Another devastating review of digital guru’s Jeff Jarvis’ latest Utopian gibberish, “Public Parts,” as levied by ”The Naked Crowd” Author Jeffrey Rosen:
"It turns out that Jarvis is not an advocate of principled transparency at all, but merely an advocate for his own career. As a result, his personal revelations tell us nothing about what kind of person he really is. What does his wife think about his browsing Internet porn? How do his children feel about his vulgar descriptions of his private parts? In his acknowledgments, he thanks ‘my wonderful family’ who ‘cope with the trials of living with a too-public husband and father,’ but in the book itself we have no sense of what those trials actually are. Although he insists that ‘publicness builds relationships,’ it’s hard not to wonder whether, in the case of his family, self-exposure has had the opposite effect. In the end, the generically prurient details that Jarvis blogs, tweets and broadcasts reveal nothing memorable or true about him as a husband or father: In his hunger to market himself to the crowd, he reduces himself to a slick abstraction."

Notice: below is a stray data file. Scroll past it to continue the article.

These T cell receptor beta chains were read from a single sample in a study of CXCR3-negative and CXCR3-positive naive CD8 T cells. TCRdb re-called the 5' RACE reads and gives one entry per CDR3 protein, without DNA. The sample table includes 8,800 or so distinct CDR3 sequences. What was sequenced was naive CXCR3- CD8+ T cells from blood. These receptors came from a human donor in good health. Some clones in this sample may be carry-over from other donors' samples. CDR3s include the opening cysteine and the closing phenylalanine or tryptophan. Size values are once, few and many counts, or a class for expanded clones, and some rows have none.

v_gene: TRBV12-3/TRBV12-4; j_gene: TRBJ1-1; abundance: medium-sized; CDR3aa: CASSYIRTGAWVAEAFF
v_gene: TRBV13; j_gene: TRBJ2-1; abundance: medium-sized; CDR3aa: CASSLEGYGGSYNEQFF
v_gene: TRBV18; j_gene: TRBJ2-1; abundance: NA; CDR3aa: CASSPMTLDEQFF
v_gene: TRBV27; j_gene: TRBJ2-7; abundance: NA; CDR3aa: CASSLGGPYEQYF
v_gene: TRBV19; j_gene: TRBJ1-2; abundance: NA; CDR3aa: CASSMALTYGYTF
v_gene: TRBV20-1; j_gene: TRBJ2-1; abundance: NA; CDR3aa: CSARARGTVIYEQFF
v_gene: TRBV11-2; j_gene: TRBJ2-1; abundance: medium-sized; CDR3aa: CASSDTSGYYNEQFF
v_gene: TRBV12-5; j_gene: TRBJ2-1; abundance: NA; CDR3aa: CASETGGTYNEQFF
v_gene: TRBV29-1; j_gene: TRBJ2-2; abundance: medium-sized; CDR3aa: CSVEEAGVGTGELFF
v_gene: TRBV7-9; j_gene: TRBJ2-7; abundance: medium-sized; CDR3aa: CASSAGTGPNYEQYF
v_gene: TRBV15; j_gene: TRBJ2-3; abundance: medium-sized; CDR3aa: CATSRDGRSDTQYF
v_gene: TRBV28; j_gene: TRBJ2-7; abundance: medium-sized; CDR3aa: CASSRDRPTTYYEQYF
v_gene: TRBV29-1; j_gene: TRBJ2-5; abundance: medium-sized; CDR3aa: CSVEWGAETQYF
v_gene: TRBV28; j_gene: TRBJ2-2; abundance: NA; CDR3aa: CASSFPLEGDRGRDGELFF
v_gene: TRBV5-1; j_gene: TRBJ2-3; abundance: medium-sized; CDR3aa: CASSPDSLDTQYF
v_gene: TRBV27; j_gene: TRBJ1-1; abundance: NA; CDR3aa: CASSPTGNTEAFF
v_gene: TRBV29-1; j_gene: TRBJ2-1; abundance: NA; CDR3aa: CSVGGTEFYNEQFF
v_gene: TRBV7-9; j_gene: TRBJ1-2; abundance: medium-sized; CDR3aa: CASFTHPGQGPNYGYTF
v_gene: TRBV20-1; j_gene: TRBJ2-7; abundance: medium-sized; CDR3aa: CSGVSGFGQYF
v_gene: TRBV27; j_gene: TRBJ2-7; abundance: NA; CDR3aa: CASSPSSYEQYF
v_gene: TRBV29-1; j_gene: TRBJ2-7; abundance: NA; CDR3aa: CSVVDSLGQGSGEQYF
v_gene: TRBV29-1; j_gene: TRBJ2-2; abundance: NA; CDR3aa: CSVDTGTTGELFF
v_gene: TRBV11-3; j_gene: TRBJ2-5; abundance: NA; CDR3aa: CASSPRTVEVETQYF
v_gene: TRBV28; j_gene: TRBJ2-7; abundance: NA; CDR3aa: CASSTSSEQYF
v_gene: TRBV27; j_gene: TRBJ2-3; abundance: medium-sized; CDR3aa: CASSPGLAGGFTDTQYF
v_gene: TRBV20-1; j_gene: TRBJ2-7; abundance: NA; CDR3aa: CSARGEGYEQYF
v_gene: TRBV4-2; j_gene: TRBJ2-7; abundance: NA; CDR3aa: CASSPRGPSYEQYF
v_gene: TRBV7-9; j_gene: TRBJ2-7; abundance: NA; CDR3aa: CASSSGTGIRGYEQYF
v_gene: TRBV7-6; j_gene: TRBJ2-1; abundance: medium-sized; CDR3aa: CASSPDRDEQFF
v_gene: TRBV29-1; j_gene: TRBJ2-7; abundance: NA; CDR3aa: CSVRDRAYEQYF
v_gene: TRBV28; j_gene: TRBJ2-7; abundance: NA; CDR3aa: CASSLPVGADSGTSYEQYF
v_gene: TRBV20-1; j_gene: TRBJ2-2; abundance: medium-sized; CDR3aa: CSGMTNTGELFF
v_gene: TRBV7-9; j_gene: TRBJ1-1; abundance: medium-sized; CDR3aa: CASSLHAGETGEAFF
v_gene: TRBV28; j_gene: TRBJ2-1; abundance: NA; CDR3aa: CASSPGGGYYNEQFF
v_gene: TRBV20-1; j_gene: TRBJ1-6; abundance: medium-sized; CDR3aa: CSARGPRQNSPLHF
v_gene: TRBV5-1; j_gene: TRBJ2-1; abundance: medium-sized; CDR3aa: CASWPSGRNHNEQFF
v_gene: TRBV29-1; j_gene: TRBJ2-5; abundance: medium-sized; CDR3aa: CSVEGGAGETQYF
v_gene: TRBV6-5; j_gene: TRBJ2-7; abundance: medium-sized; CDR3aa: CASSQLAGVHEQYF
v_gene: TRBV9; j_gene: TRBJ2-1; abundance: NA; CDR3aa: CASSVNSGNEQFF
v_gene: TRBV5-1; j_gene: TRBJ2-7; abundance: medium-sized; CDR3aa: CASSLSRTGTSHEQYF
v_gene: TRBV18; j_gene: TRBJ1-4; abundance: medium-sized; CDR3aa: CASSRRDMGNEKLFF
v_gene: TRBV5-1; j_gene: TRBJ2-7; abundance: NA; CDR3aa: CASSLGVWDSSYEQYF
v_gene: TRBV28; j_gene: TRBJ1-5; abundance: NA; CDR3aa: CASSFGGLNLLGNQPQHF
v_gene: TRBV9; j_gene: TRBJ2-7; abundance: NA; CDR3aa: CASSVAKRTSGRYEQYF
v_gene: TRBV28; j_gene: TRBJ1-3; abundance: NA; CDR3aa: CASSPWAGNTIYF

If someone were to craft a dystopian novel about the banalities of the digital age, Rosen has Jarvis as antihero down cold.